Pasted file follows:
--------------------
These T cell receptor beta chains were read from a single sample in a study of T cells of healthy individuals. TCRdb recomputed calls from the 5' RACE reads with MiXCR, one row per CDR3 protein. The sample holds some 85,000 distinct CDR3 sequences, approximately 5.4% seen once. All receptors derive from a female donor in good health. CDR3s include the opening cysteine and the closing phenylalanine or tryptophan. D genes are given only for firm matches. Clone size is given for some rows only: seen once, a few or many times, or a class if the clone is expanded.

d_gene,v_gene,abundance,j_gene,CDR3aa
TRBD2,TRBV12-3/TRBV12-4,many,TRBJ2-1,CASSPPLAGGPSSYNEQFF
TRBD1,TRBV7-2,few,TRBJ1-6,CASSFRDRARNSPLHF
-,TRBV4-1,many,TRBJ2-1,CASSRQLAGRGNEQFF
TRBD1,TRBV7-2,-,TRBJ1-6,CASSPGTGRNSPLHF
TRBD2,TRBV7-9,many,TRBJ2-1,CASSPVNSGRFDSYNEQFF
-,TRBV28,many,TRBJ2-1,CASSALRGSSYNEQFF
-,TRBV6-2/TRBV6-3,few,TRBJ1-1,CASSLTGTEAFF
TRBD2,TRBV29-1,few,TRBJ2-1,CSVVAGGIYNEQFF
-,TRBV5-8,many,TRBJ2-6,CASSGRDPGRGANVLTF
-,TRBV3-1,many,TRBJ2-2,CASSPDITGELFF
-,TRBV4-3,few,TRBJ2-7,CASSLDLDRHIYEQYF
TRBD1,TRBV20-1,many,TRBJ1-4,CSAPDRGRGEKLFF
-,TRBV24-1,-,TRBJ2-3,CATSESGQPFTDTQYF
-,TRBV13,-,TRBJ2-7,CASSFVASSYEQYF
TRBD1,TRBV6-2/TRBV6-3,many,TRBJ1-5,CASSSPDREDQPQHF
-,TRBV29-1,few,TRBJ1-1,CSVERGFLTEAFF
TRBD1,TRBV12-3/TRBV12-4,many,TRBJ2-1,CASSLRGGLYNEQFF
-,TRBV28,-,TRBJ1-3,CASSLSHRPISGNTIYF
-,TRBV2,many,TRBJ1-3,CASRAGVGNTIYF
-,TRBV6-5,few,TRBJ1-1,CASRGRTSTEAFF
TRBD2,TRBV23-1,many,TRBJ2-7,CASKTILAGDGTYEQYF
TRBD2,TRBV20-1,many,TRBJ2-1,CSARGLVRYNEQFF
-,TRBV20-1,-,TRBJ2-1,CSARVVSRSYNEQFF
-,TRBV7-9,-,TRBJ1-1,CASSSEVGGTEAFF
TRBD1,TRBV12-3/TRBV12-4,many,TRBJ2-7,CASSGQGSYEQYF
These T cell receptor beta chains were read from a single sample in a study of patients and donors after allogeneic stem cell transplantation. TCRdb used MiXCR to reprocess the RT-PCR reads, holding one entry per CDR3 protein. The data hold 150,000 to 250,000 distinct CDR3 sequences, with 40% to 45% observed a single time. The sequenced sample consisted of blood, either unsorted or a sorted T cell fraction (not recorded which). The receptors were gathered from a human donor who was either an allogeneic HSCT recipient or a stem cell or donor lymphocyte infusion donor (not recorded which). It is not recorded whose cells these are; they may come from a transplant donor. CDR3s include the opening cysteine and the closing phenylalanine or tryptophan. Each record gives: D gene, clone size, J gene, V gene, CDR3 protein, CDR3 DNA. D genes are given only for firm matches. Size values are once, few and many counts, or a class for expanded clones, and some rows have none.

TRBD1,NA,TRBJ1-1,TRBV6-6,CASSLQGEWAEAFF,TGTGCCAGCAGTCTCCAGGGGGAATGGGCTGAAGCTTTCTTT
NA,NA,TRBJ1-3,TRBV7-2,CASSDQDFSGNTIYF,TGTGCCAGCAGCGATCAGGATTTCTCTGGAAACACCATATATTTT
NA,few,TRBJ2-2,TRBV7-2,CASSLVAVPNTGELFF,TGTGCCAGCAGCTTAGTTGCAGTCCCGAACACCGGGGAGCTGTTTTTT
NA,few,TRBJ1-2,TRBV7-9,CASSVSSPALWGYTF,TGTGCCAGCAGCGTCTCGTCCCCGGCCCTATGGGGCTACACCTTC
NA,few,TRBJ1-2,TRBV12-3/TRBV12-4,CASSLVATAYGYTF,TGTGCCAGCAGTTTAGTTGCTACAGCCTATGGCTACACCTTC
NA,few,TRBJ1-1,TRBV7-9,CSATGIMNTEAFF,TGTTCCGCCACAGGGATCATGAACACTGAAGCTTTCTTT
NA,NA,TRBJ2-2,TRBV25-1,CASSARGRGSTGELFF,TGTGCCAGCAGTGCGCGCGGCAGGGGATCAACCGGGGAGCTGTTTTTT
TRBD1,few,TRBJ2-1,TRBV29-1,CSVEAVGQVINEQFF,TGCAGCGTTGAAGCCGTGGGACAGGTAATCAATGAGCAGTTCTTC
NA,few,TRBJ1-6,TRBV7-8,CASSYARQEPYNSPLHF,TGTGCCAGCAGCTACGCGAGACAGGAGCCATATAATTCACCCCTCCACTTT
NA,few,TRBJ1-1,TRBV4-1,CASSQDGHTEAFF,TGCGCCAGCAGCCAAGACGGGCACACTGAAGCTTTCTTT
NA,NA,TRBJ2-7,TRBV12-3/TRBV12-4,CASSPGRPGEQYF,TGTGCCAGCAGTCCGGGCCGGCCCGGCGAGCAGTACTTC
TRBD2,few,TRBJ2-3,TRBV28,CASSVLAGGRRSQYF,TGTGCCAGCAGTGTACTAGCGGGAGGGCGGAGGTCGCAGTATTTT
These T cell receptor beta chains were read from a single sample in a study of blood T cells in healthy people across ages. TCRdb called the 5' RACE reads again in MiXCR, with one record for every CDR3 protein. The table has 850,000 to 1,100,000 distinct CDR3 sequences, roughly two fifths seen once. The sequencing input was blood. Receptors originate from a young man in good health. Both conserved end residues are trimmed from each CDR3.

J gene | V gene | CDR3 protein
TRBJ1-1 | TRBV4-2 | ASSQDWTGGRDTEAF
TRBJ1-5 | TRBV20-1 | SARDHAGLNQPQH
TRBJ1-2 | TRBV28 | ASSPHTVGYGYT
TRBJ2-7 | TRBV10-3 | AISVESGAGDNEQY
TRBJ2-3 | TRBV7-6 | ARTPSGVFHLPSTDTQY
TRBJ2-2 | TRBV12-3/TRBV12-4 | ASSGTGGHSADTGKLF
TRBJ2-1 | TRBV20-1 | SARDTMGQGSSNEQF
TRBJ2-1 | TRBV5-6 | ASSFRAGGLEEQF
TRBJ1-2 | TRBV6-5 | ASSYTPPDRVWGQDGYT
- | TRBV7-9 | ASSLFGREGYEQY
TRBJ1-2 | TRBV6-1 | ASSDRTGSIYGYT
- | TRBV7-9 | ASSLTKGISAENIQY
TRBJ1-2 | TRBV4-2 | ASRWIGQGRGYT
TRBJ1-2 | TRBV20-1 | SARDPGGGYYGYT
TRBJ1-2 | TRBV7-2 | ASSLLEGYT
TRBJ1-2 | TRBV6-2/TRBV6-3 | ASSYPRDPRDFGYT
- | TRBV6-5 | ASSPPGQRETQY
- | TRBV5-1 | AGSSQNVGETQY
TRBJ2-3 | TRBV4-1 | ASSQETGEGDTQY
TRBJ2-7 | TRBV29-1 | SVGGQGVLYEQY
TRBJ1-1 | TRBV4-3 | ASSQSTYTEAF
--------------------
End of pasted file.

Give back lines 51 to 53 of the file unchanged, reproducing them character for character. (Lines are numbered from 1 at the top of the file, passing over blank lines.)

TRBJ1-2 | TRBV6-5 | ASSYTPPDRVWGQDGYT
- | TRBV7-9 | ASSLFGREGYEQY
TRBJ1-2 | TRBV6-1 | ASSDRTGSIYGYT